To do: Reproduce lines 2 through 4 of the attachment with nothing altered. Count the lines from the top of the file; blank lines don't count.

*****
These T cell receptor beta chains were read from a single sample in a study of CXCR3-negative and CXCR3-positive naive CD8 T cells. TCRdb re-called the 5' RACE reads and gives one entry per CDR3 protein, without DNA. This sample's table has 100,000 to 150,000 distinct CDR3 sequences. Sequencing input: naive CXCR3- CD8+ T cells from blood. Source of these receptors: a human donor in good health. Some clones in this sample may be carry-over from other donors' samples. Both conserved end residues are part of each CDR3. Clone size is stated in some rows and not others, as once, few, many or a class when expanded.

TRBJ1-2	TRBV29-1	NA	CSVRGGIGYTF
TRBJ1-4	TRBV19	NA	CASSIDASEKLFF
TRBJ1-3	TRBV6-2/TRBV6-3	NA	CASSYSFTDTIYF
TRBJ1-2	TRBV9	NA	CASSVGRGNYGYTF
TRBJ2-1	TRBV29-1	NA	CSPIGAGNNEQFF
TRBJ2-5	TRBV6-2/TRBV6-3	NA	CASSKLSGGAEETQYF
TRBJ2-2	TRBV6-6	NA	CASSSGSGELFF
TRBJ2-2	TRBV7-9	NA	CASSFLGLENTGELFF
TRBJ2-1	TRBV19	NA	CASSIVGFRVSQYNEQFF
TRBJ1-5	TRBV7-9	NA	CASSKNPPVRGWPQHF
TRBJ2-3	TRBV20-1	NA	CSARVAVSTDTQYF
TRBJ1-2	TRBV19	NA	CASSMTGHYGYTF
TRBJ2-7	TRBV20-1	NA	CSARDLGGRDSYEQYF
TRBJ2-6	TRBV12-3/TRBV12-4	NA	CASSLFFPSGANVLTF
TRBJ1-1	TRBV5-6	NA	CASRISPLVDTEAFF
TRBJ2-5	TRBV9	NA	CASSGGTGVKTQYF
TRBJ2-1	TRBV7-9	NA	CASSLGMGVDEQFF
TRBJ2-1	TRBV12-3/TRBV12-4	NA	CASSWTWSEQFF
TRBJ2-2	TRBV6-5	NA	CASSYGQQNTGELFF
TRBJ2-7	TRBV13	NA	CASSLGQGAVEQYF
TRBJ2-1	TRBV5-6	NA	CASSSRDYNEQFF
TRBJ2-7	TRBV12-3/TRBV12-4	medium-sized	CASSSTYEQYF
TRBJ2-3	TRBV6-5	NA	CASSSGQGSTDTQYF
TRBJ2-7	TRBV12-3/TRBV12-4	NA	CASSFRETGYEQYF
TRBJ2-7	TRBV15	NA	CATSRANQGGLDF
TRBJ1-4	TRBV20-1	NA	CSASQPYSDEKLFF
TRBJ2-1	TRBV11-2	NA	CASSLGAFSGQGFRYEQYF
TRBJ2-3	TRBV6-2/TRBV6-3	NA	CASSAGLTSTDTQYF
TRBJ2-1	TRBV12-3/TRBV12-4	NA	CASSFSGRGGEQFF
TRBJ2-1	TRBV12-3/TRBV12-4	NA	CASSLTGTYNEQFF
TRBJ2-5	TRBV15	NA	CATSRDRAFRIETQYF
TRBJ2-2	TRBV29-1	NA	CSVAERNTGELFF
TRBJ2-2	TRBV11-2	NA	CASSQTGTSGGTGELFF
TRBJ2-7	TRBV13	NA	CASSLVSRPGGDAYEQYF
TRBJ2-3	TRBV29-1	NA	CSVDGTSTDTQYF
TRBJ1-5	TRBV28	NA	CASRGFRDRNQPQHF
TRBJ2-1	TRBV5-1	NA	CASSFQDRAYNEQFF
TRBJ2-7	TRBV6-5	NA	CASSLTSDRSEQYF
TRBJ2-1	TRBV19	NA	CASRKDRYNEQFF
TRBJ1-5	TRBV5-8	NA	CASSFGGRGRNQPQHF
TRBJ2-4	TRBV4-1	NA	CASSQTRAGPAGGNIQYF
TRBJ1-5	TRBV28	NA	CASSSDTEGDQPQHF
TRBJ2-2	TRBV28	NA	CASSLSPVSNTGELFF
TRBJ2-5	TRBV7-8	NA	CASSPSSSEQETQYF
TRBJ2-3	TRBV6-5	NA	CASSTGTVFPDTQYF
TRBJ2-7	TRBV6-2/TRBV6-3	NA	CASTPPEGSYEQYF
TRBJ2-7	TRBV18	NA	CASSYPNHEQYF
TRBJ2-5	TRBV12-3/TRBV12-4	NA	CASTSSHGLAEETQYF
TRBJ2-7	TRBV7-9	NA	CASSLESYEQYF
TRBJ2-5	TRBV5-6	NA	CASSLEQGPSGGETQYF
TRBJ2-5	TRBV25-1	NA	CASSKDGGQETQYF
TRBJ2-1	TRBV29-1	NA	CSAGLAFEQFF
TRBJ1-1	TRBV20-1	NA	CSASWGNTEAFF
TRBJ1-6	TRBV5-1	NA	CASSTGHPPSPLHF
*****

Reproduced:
TRBJ1-2	TRBV29-1	NA	CSVRGGIGYTF
TRBJ1-4	TRBV19	NA	CASSIDASEKLFF
TRBJ1-3	TRBV6-2/TRBV6-3	NA	CASSYSFTDTIYF